7. Hazing, which includes any intentional or reckless act directed against another for the purpose of initiation into, affiliating with or maintaining membership in any school-sponsored activity, organization, club or team.
      8. Throwing snowballs is prohibited.
      9. The use of fidget spinners/cubes is at the discretion of the teacher. These items may be used as tools as long as they are not a distraction to the school environment
      10. Selling, using or possessing obscene material
      11. Using vulgar or abusive language, cursing or swearing
      12. Possessing or smoking a cigarette, vapor pen, e-cigarette, cigar, pipe, bidi, clove cigarette, and any other smoking product; as well as spit tobacco, also known as smokeless, dip, chew, and snuff, and any other spit tobacco product in any form.
      13. Possessing matches and lighters
      14. Possession or use of fireworks, smoke bombs, stink bombs or other explosive devices
      15. Possessing, consuming, selling, distributing or exchanging alcoholic beverages illegal substances, or drug paraphernalia or being under the influence of either. “Illegal substances” include, but are not limited to, inhalants, marijuana, cocaine, LSD, PCP, amphetamines, heroin, steroids, look-alike drugs, and any substances commonly referred to as “designer drugs.”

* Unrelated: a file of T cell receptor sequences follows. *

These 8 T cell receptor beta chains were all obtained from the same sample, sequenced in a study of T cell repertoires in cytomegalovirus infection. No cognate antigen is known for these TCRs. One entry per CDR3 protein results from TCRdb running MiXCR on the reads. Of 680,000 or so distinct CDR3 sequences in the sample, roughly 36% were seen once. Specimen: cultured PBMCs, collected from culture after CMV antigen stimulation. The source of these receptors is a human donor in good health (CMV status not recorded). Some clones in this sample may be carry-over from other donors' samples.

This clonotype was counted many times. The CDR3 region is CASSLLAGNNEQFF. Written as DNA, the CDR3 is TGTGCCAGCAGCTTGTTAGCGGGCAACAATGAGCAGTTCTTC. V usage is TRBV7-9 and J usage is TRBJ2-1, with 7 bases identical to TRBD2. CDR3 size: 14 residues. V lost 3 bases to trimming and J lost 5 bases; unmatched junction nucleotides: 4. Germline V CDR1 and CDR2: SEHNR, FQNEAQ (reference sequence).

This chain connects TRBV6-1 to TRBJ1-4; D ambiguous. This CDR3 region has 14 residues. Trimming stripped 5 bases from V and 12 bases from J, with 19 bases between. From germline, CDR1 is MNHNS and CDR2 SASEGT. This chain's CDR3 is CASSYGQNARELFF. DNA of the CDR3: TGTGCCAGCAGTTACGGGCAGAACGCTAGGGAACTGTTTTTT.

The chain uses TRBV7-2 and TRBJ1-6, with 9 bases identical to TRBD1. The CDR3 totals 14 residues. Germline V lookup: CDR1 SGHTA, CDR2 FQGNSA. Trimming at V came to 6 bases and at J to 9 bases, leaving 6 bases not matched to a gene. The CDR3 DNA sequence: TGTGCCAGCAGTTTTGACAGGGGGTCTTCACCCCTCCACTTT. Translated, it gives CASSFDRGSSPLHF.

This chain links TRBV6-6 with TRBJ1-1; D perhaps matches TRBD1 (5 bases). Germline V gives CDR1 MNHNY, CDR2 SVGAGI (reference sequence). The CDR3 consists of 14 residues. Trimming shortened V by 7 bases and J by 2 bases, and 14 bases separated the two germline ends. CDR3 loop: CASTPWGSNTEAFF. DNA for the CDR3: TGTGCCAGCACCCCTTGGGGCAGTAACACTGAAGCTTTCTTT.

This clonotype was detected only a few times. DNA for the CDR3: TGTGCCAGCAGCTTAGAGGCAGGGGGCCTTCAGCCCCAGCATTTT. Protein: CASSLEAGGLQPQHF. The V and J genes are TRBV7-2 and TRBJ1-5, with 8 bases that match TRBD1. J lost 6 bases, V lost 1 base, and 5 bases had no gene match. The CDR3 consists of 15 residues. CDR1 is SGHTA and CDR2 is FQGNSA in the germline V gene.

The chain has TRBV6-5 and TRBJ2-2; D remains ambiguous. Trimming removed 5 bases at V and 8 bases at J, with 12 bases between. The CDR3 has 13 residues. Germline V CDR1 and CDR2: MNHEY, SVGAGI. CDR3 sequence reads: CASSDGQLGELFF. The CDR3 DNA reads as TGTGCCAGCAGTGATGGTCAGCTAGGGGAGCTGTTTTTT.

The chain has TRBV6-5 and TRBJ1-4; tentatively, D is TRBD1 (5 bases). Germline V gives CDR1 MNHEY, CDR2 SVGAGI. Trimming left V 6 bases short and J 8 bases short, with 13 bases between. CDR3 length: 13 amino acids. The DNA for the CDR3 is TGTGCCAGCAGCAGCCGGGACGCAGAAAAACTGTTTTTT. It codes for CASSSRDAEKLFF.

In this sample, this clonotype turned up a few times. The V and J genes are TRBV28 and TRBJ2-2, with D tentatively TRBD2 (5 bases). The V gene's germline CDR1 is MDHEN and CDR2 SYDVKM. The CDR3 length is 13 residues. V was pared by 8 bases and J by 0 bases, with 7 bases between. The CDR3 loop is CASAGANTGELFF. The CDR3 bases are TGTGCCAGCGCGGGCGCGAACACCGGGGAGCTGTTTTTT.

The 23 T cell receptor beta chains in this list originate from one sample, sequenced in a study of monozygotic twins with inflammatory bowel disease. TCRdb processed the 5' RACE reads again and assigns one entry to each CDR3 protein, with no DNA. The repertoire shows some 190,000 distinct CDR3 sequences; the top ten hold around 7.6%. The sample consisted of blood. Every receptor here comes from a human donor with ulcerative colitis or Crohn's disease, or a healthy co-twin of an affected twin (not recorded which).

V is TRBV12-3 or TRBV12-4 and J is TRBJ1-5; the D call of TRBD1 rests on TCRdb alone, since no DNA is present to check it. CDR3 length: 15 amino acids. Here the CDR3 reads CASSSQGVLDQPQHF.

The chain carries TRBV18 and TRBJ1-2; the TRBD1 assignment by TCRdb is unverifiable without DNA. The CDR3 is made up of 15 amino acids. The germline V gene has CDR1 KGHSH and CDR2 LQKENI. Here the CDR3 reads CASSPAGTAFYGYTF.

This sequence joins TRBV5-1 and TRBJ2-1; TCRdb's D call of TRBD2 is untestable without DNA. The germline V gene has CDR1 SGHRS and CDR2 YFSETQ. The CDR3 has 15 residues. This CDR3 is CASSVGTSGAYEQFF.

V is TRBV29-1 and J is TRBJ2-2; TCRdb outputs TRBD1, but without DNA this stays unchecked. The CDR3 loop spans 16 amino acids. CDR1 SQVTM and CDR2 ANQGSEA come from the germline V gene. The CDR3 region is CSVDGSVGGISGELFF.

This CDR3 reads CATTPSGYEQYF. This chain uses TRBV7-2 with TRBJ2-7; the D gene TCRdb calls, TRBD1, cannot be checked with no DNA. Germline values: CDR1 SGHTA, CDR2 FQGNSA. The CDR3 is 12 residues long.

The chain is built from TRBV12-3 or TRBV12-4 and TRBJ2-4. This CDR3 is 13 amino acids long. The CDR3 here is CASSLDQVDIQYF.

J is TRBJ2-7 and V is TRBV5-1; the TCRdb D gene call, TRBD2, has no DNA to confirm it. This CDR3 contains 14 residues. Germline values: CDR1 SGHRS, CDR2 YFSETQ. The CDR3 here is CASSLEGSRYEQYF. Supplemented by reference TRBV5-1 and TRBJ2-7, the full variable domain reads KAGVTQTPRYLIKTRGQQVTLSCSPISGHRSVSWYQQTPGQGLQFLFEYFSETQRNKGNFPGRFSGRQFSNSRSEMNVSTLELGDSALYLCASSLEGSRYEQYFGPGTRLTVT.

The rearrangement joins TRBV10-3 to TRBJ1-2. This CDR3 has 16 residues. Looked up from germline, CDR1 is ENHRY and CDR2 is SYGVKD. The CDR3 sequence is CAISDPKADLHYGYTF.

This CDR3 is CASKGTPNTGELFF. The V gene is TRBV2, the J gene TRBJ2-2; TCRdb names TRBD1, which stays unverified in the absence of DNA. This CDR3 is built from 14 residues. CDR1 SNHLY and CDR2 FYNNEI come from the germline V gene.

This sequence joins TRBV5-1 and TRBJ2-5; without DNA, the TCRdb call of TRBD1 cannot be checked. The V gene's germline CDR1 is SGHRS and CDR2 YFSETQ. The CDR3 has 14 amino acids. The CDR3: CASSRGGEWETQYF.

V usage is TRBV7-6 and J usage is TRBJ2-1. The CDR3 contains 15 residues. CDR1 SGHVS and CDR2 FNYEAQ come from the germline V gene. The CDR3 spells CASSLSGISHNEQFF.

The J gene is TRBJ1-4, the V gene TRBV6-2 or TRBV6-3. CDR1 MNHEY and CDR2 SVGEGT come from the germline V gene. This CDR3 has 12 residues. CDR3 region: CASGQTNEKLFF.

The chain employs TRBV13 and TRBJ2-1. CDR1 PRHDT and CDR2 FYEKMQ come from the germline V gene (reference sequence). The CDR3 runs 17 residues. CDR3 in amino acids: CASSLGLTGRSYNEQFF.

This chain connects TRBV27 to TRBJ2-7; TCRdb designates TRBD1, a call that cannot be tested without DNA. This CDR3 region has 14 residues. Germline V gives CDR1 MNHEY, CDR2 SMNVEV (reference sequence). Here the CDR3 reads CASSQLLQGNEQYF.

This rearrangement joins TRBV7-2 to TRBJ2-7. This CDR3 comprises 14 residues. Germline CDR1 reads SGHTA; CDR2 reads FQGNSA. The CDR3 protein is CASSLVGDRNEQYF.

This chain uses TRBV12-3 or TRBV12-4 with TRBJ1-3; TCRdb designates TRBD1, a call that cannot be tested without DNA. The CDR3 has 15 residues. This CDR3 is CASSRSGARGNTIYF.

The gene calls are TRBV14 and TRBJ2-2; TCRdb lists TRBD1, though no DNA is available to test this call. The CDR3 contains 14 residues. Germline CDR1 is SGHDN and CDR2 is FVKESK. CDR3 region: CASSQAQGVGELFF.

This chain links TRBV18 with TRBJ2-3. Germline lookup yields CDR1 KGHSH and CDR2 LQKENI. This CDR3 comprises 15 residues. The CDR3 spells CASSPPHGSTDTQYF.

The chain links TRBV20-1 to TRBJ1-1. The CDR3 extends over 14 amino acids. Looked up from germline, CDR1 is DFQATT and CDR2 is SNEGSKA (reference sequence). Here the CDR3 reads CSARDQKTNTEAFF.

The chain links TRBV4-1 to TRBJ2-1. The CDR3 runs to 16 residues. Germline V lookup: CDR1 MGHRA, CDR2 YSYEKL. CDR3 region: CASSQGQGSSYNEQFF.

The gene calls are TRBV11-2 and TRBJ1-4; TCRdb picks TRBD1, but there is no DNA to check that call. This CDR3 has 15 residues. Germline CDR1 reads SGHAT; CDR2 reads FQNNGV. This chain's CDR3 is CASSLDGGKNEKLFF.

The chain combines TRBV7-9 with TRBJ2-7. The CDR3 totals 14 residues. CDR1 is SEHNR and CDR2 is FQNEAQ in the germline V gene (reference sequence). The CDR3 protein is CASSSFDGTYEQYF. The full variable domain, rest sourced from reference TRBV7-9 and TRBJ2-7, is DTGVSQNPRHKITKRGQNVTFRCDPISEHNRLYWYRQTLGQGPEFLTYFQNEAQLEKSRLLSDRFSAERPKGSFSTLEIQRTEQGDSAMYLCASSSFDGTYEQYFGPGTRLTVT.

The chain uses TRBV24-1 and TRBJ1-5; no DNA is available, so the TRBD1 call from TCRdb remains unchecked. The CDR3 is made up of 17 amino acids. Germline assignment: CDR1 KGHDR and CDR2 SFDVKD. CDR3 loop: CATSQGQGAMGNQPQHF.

16. Possessing or consumption of energy drinks
      17. Inappropriately using or sharing prescription and over-the-counter drugs
      18. Gambling or possession of gaming devices (cards, dice, ).
      19. Indecent exposure, that is, exposure to sight of the private parts of the body in a lewd or indecent manner
      20. Initiating a report warning of fire or other catastrophe without valid cause, misuse of 911, or discharging a fire extinguisher.
    6. Engage in misconduct while on a school bus. It is crucial for students to behave appropriately while riding on district buses, to ensure their safety and that of other passengers and to avoid distracting the bus driver. Students are required to conduct themselves on the bus in a manner consistent with established standards for classroom behavior. Excessive noise, pushing, shoving and fighting will not be tolerated.
    7. Engage in any form of academic misconduct. Examples of academic misconduct include:
      1. Plagiarism
      2. Cheating
      3. Copying
      4. Altering Records
      5. Assisting another student in any of the above actions